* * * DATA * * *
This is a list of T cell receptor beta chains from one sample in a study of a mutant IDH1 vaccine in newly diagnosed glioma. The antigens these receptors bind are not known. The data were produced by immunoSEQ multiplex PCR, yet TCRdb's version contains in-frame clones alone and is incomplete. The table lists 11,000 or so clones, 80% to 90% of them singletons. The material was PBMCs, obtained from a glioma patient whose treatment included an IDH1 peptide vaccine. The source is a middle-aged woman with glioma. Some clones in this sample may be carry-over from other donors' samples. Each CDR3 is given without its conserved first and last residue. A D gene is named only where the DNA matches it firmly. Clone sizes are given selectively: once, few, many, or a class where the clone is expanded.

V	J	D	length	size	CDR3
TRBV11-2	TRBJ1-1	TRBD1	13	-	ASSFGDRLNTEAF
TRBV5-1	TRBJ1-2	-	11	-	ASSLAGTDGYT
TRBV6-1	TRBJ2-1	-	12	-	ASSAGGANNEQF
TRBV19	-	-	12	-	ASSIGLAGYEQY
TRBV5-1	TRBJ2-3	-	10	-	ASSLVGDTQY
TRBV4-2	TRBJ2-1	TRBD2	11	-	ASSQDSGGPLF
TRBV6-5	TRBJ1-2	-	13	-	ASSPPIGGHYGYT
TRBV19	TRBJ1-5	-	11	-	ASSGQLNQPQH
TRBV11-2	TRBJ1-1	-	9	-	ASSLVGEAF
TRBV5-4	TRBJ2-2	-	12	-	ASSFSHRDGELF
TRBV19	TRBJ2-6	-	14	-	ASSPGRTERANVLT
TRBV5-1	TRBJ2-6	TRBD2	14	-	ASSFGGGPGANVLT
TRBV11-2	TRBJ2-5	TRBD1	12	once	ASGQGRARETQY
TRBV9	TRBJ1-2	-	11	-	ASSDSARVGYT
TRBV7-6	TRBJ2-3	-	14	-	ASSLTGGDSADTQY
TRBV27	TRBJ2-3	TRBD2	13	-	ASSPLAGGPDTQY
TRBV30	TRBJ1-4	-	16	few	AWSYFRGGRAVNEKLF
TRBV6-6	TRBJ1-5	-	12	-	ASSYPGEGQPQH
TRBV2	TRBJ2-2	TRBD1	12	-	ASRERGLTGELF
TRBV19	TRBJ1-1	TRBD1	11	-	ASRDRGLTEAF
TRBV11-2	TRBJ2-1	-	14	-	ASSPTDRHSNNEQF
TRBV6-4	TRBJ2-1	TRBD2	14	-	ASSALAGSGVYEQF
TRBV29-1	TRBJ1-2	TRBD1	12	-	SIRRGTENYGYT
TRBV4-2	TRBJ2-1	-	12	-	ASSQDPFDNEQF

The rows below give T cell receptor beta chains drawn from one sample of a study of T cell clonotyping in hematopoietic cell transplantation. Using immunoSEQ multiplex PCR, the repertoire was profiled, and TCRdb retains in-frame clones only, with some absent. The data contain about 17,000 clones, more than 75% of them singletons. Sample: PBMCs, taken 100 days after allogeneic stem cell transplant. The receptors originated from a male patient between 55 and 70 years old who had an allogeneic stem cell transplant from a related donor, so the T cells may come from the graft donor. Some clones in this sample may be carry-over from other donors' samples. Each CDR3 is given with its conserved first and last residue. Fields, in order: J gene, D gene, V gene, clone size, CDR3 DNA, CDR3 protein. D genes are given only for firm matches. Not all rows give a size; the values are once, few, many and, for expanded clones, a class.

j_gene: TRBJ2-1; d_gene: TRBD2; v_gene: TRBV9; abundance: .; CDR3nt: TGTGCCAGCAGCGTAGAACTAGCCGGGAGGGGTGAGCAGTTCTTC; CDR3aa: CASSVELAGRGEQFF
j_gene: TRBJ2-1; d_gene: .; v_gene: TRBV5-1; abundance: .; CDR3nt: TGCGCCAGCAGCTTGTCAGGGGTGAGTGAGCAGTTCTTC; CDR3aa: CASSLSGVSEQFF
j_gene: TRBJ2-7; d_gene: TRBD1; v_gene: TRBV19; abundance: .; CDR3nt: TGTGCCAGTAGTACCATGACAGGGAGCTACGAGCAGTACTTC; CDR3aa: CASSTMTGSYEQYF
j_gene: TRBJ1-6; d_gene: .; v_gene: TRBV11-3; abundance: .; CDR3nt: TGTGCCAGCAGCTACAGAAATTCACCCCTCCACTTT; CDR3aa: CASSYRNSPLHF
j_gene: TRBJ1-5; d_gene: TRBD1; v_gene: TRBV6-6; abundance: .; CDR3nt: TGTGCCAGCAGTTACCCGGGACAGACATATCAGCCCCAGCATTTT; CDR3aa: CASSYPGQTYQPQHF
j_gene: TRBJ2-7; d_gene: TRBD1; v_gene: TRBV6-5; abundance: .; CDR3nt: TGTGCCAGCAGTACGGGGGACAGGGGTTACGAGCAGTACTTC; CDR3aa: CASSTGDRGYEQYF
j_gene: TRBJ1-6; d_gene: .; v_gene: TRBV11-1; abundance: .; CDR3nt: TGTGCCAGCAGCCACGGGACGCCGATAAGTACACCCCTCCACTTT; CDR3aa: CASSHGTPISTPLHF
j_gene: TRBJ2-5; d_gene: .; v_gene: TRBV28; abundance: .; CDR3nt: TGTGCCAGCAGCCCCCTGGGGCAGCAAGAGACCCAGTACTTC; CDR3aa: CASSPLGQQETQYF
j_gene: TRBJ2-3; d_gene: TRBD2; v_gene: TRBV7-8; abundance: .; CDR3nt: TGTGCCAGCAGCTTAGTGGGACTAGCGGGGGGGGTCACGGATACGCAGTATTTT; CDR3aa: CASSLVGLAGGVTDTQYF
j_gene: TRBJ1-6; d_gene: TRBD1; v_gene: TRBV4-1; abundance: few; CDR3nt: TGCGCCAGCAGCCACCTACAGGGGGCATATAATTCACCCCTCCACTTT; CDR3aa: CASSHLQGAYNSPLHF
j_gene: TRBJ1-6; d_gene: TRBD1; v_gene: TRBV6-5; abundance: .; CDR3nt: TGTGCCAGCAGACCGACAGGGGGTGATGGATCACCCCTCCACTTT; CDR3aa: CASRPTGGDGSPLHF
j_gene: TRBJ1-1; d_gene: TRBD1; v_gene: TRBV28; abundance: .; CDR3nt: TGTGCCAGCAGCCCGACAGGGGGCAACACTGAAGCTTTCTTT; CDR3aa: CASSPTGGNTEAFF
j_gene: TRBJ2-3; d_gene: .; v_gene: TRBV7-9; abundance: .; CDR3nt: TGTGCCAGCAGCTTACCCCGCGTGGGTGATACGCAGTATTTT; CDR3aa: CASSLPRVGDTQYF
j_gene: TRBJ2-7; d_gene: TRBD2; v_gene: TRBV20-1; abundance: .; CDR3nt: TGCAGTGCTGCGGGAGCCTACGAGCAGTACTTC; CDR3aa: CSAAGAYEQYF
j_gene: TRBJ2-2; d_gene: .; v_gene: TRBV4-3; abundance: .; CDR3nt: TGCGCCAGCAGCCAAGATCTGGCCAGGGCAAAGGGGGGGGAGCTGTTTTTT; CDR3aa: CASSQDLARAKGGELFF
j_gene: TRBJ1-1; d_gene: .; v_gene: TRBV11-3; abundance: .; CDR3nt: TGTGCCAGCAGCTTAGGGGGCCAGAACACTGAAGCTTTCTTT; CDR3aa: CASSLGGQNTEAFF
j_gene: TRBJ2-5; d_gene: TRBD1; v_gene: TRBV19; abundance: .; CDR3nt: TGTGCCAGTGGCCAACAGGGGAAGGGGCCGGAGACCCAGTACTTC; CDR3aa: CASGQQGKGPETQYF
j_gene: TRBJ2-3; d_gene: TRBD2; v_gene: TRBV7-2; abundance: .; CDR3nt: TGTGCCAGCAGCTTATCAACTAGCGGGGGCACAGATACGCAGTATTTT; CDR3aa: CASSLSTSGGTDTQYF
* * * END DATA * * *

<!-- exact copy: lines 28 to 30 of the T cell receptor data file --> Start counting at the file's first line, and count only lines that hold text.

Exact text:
j_gene: TRBJ2-1; d_gene: TRBD2; v_gene: TRBV9; abundance: .; CDR3nt: TGTGCCAGCAGCGTAGAACTAGCCGGGAGGGGTGAGCAGTTCTTC; CDR3aa: CASSVELAGRGEQFF
j_gene: TRBJ2-1; d_gene: .; v_gene: TRBV5-1; abundance: .; CDR3nt: TGCGCCAGCAGCTTGTCAGGGGTGAGTGAGCAGTTCTTC; CDR3aa: CASSLSGVSEQFF
j_gene: TRBJ2-7; d_gene: TRBD1; v_gene: TRBV19; abundance: .; CDR3nt: TGTGCCAGTAGTACCATGACAGGGAGCTACGAGCAGTACTTC; CDR3aa: CASSTMTGSYEQYF